Persson: Women, growth and welfare - an equation that must add up
Deputy Governor Kristina Persson gave a talk on International Women's Day, 8 March, on the threats to welfare and women's work.
"If the current trends persist, demographical developments will lead to fewer individuals in the labour market and an increasing number needing to be supported. The number of people over the age of 64 will increase by approximately 40 per cent up to 2030, while the number of people of working age will increase by a scant 5 per cent. This means that the central and local governments will experience a decline in income and an increase in the need for welfare services. For instance, the number of people aged over 80 will have almost doubled by the year 2030. If the level of service is to remain unchanged, the public sector would need to employ an additional 130,000 people over the next ten years alone. This raises the question of how welfare - support to those who are unemployed or sick, pensions, healthcare, childcare, care of the elderly - can be maintained in future. This question is particularly important for women, as it is mainly women who work in the public sector (approximately 75 per cent of employees in this sector are women) and it is mainly women who act as private, unpaid carers when the public sector is insufficient," began Mrs Persson.
"The number of resources in society depends on economic growth, which in turn is determined by the amount we work (the labour supply) and how productive we are (productivity). There is most probably some potential to increase productivity in the services sector. However, in the field of healthcare, welfare and education this is limited because human labour cannot easily be replaced by machines. In addition, increased productivity in the business sector also puts pressure on wages in the public sector. It is therefore not sufficient to just increase productivity to improve public sector finances," said Mrs Persson.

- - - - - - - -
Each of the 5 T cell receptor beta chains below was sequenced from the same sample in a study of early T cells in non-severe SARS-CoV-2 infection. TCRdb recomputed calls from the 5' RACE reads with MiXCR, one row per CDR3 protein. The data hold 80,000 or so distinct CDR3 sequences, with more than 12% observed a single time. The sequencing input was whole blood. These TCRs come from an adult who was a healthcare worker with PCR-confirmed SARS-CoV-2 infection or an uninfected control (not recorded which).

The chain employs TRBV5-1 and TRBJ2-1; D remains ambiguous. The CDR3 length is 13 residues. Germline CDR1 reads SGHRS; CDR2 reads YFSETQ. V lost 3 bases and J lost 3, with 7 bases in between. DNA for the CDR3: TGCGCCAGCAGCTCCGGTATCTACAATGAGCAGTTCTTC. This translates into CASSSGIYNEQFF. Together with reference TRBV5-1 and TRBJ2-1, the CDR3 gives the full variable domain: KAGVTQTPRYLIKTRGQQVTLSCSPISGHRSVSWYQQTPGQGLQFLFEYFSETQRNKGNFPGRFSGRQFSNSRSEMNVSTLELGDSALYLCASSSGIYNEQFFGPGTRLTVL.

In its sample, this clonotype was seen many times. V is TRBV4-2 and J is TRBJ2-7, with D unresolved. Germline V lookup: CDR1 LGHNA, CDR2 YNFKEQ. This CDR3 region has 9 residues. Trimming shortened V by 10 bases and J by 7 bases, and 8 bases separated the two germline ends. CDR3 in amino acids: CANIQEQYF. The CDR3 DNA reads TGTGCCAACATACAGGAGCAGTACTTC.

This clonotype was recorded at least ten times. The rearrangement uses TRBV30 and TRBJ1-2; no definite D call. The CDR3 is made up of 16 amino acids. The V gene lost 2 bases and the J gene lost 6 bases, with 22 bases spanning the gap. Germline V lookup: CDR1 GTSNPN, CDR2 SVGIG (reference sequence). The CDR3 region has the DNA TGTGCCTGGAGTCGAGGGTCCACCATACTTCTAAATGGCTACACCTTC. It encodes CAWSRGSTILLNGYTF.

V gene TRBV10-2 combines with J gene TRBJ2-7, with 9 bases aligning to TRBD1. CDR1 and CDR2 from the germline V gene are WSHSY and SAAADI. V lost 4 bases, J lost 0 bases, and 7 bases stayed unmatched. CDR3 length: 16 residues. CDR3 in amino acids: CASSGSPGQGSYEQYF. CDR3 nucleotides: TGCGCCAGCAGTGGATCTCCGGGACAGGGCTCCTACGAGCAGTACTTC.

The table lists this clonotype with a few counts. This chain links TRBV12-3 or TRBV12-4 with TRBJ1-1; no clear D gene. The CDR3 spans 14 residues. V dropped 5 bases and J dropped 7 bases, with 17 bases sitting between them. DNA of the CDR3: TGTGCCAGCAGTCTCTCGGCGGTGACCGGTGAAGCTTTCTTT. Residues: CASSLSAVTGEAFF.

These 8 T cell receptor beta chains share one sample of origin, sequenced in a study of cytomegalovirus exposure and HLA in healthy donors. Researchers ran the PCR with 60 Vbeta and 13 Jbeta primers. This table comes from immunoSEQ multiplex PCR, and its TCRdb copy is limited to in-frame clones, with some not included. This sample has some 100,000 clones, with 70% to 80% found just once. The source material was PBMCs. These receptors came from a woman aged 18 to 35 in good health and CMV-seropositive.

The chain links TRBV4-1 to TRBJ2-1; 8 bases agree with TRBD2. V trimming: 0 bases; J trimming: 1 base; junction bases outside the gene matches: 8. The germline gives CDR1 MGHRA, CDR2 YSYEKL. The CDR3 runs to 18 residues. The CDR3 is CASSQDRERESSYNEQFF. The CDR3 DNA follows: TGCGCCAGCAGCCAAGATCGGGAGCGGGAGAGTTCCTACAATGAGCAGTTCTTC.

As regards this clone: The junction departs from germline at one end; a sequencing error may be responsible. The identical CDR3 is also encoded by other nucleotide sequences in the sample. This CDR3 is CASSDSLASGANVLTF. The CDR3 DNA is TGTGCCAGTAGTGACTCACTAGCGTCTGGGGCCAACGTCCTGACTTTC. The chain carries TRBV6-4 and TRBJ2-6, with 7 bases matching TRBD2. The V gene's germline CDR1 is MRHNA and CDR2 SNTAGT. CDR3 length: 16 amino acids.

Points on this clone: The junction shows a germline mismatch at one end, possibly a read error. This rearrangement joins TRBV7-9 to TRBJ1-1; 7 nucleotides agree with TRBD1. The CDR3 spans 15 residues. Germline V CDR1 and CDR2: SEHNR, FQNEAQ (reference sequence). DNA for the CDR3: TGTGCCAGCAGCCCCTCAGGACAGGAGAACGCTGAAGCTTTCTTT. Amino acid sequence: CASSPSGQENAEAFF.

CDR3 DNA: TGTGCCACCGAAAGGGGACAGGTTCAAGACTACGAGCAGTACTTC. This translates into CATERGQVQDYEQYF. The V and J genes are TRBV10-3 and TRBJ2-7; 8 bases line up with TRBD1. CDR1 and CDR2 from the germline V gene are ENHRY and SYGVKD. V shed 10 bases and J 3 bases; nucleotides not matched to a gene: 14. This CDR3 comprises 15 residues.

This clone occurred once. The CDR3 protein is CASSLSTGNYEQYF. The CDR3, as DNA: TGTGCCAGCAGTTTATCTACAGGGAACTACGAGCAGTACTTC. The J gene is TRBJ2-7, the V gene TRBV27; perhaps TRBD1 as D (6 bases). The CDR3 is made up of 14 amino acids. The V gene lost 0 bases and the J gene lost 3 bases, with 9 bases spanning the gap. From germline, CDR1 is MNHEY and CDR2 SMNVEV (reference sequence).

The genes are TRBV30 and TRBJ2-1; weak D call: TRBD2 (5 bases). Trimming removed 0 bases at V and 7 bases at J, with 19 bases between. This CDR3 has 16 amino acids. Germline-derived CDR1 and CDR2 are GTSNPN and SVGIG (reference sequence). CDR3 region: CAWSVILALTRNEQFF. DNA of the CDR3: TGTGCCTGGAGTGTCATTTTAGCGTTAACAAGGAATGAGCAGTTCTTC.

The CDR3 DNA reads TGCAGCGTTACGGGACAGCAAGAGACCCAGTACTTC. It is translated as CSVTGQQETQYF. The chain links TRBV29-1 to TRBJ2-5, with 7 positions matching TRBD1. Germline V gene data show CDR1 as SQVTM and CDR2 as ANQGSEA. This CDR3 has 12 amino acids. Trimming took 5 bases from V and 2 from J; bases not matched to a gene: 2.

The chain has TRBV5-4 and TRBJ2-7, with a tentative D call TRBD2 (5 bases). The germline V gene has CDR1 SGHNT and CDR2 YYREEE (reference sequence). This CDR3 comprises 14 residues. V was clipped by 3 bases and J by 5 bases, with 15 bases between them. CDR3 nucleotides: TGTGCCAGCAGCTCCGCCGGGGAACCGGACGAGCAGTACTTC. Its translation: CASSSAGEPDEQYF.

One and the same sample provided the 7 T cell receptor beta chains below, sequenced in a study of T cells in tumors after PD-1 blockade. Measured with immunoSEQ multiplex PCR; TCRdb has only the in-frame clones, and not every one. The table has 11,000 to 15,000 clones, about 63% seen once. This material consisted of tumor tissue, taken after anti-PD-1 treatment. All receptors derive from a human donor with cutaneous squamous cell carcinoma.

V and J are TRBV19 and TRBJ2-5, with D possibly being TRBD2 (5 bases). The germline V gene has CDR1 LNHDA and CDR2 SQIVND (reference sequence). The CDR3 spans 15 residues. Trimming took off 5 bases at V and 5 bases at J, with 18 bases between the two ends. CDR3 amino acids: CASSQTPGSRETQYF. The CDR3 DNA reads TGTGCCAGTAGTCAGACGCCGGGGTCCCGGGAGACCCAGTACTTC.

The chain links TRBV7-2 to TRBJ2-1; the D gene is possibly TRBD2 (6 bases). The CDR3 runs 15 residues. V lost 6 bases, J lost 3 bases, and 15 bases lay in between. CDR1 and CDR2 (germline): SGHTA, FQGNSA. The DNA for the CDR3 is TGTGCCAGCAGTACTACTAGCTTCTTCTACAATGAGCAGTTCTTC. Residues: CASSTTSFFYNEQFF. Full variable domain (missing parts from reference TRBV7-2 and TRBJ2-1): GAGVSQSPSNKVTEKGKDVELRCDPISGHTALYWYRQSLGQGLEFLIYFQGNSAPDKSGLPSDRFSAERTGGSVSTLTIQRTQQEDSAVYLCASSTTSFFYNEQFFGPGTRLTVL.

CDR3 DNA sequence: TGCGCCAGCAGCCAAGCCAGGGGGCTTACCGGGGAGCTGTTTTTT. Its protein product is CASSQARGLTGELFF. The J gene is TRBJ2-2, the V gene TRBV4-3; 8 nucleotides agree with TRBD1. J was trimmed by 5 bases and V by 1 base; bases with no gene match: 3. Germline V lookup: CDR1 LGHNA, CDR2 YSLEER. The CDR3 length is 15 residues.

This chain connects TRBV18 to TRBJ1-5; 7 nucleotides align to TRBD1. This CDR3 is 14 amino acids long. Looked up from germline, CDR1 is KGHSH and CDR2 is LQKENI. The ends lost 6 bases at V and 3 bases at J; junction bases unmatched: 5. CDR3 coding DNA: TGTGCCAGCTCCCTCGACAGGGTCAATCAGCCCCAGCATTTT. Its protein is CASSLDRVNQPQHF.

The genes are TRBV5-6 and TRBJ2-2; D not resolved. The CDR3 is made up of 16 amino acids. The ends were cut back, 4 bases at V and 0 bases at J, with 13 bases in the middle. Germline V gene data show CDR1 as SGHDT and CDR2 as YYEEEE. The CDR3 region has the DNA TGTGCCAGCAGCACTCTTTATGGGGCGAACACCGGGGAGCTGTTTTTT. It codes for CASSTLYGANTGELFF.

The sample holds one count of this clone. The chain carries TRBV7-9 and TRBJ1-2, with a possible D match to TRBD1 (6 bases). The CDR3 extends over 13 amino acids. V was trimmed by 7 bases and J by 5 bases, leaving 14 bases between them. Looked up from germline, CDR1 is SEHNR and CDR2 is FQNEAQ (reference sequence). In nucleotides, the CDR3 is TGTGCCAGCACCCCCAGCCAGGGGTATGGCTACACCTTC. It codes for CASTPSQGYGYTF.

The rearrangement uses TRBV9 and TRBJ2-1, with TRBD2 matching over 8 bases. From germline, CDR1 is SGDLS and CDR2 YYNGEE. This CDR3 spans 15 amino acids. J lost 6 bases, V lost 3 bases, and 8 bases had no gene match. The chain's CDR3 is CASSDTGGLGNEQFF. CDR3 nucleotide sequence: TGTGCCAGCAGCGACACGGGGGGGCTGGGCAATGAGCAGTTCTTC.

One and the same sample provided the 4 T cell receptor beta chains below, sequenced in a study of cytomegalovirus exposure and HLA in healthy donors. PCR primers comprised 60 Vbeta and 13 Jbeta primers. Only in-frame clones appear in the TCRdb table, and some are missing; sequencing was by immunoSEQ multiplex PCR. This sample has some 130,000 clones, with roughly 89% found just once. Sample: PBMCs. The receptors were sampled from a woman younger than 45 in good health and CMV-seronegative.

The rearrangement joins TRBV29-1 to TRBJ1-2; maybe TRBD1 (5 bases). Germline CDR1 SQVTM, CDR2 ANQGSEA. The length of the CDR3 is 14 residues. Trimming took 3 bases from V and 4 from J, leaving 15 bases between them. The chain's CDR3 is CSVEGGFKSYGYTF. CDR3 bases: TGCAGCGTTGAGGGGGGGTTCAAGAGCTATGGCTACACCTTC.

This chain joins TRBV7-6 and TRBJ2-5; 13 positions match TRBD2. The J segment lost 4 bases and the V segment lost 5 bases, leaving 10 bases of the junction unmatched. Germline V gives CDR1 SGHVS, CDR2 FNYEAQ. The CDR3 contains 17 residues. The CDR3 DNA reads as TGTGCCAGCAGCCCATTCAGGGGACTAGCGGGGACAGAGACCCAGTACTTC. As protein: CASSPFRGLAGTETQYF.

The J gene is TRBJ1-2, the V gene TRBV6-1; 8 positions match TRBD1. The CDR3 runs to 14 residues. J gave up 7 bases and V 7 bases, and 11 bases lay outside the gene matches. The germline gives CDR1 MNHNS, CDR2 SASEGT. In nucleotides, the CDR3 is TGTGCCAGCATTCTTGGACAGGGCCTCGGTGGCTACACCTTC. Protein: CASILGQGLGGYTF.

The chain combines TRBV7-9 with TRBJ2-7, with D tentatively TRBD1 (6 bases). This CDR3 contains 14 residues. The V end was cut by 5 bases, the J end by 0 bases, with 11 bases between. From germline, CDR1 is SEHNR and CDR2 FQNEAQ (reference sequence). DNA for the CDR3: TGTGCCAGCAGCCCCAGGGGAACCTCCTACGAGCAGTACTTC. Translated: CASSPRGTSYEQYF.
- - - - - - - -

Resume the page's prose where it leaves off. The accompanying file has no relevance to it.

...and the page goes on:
"The Riksbank's statutory task is to promote price stability, i.e. a low inflation rate, which the Riksbank has defined as an increase in the CPI rate of 2 per cent. A low inflation rate does create favourable conditions for good economic growth, but the factor that determines the rate at which a country's economy can grow without creating inflationary pressure is its long-term growth potential. This is dependent on efforts made in many areas, such as investment in education, research and development, the design of the social insurance system and the conditions for entrepreneurship. A higher long-term growth capacity means that the economy can grow more over the coming decades without the Riksbank needing to tighten monetary policy. The efforts required to achieve this lie outside of the Riksbank's field of responsibility. It is up to the politicians in the government and parliament to create favourable conditions for increasing the labour supply and productivity and thereby safeguarding the long-term survival of the welfare state," said Mrs Persson.
"The labour supply is dependent on how many people are in the workforce and how many hours they work. From an international perspective, Sweden has a high degree of workforce participation among both men and women. Thus, we lack the labour reserve many other European countries have in the form of women. An increased supply of labour requires that everyone work more and that labour immigration increase. We live healthy lives much longer than before but the time spent in the workforce has declined. Many people enter the workforce late and retire at around 60. Just over one million people remain outside the workforce, while 300,000 are not working because they are sick. If the ratio of those providing support to those being supported deteriorates, a lot more people will have to work a lot longer," observed Mrs Persson.
"Although there is a high degree of workforce participation among women in Sweden, they tend to work much shorter hours than the men in paid employment - around 40 per cent work part-time. Measures such as making it easier for women to increase their working hours, reducing sick leave and helping people on long-term sick leave to return to work would increase the number of hours worked. This would require many different ventures in order to succeed and would, in my opinion, primarily touch on the organisation and management of the public sector as well as people's incentives to work," said Mrs Persson.
"At present, women do most of the housework and the majority of the care work. This is one reason why women have much lower income from work than men. The public sector makes it possible to have a high degree of workforce participation by both men and women by taking a large responsibility for care of the elderly and childcare. If the resources for these activities are no longer sufficient, it will be difficult to maintain the high degree of workforce participation and it may have consequences for the distribution of income policy. All in all, long-term, sustainable growth is necessary for an efficient welfare society. It is of great importance for women that society can meet these challenges," concluded Mrs Persson.